Net Promoter Score in percentages: +30

Based on NPS samples collected by Bain & Company, businesses can feel confident they are trending in the right direction if they have a Net Promoter Score of +15 or more. The simplicity of this one-question survey makes it available to pretty much any business, regardless of size.

Among companies currently using the NPS to gauge customer sentiment are: Expedia, Inc., CVS Caremark, The Home Depot, Macy’s, Southwest Airlines, American Express, Facebook, U.C. Berkeley, Intuit, Chick-fil-A, Porsche, Verizon, and BBC (among many others).

Pretty solid list, right?

What Do We Know About Each NPS Group?

  • Promoters account for 80 percent of referrals across all industries.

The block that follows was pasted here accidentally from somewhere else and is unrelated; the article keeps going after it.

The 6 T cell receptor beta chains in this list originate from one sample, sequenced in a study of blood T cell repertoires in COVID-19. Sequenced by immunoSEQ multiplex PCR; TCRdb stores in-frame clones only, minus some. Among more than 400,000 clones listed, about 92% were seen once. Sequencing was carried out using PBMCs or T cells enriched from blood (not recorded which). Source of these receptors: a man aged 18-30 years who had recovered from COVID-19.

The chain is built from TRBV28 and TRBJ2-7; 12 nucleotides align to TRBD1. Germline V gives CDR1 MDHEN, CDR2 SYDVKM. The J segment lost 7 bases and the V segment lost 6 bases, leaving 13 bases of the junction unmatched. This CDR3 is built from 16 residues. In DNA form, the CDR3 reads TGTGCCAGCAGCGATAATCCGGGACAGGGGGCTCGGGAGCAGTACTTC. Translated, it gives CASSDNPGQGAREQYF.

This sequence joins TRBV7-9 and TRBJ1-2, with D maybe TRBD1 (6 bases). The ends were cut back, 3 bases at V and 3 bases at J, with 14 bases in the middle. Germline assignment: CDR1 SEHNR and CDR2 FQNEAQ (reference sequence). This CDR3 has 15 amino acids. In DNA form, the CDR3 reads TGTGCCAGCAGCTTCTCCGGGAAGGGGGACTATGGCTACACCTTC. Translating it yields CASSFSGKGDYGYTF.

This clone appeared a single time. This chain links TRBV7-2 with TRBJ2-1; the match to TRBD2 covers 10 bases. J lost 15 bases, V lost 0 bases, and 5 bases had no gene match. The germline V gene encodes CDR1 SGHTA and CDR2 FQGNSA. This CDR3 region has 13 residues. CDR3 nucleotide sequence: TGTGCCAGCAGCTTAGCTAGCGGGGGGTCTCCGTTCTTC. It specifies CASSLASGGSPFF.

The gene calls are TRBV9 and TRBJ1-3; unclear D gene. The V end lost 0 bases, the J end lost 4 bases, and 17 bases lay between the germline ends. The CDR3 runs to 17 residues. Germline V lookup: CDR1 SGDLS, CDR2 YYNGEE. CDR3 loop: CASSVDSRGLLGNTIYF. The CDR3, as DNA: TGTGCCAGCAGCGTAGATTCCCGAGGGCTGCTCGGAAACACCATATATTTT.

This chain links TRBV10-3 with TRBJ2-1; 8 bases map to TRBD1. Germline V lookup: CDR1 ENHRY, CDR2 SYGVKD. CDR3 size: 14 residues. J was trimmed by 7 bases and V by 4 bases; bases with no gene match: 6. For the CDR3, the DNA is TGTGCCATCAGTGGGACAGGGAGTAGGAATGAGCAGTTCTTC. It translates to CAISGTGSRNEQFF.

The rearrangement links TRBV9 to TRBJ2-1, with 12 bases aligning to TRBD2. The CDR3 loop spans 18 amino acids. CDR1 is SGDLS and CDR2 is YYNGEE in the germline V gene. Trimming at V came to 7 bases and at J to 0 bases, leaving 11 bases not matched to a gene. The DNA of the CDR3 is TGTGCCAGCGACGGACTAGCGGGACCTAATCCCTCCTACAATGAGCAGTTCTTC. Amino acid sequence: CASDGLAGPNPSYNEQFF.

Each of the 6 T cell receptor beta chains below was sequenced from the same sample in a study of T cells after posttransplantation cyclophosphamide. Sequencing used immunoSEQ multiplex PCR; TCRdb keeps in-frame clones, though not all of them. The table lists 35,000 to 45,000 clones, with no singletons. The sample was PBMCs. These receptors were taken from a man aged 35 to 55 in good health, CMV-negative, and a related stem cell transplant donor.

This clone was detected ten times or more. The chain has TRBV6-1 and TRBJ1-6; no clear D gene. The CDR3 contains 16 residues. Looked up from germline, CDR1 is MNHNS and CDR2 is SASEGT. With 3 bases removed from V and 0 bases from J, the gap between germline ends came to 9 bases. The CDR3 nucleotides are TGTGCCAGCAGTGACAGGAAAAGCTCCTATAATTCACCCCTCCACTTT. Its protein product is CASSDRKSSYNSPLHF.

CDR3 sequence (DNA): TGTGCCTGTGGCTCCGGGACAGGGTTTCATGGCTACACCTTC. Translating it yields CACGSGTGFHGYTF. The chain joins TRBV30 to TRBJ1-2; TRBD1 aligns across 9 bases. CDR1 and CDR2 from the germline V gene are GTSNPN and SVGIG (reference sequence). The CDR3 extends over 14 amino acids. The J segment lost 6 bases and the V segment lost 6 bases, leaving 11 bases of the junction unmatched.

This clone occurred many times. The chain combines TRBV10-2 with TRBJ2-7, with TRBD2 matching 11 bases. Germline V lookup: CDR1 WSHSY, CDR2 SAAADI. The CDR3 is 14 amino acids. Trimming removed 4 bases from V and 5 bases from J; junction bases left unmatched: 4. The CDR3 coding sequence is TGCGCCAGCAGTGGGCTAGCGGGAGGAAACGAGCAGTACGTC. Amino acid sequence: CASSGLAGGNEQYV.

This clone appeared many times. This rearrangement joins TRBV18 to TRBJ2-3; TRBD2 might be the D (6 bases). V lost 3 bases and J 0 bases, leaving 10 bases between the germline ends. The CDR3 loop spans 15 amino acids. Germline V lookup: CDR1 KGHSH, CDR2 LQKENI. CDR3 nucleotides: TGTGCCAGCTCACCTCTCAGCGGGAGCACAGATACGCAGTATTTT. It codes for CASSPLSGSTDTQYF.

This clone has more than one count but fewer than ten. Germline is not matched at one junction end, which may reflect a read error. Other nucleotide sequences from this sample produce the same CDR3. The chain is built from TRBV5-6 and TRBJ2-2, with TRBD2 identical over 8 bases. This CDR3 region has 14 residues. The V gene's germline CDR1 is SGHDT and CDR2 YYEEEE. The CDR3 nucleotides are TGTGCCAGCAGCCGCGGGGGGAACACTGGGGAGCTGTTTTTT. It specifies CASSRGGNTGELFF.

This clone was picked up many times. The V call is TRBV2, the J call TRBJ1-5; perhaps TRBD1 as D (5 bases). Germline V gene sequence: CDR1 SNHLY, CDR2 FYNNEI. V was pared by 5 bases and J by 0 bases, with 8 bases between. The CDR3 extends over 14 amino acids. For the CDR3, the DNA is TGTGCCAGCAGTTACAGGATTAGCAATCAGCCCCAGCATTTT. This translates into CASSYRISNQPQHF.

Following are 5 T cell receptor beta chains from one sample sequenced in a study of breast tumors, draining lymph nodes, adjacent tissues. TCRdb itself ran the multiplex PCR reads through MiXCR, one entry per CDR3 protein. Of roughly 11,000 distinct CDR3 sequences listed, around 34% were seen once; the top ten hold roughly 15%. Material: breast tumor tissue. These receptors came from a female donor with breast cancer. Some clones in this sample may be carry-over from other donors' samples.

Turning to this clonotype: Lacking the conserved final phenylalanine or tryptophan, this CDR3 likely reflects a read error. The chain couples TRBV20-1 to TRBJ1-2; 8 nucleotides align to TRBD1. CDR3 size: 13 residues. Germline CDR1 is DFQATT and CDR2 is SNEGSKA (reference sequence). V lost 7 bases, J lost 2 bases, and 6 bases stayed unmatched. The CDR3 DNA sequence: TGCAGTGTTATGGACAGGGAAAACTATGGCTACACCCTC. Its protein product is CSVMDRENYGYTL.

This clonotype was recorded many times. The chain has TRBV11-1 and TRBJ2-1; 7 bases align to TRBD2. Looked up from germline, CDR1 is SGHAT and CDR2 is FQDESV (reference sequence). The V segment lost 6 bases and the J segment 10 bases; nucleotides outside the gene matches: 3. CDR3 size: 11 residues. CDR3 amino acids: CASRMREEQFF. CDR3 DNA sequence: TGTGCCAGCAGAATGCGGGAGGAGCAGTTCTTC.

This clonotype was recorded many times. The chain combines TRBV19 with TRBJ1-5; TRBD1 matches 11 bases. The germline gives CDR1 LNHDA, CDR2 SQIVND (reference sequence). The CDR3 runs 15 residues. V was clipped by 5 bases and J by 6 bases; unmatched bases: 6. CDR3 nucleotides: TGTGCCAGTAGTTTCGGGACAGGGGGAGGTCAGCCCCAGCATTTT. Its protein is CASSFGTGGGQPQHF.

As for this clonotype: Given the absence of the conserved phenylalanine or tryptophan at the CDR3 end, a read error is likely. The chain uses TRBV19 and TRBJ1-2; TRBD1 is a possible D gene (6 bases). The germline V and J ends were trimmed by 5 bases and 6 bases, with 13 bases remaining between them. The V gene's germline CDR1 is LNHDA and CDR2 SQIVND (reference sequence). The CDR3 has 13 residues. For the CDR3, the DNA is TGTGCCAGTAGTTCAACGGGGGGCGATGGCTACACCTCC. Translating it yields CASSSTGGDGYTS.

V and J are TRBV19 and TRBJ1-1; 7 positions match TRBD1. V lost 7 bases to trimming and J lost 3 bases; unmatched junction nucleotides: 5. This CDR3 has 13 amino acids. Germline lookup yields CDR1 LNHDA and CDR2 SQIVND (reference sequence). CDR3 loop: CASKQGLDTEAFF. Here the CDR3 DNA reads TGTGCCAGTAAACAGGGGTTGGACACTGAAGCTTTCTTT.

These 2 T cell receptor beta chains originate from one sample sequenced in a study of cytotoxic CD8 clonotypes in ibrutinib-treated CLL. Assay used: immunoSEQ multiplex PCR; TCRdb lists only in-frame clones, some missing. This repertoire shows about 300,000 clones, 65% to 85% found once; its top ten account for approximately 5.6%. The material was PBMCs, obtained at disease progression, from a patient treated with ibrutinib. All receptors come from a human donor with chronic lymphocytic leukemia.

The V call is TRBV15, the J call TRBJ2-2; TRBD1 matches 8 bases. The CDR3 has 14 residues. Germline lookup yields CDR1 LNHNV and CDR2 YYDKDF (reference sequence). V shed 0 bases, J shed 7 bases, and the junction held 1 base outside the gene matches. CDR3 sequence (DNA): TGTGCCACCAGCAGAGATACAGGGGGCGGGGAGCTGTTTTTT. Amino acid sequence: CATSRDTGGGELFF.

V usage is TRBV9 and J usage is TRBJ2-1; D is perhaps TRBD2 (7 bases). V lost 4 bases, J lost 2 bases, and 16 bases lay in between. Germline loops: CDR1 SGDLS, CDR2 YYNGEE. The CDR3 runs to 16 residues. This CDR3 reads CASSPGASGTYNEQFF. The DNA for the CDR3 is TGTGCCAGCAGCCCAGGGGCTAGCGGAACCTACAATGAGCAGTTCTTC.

• Promoters are far more likely to submit an unprompted, positive online review than a passive one.
  • Detractors account for 80 percent of negative word of mouth.
  • Promoters are far more likely to repurchase and far more likely to engage with new product lines launched by your business.
  • A higher NPS is directly associated with significant decreases in customer churn rate.

Assess and Build Customer Loyalty

Net Promoter Score is one of the most predictable metrics when it comes to ongoing customer loyalty. It goes beyond customer satisfaction by capturing your customers’ willingness to advocate on your behalf and give a direct recommendation about your product or service.

Net Promoter Score provides continuity by allowing you to make immediate changes in the business, and accurately measure how the changes you have made impact your customers’ likelihood to promote and advocate your offering.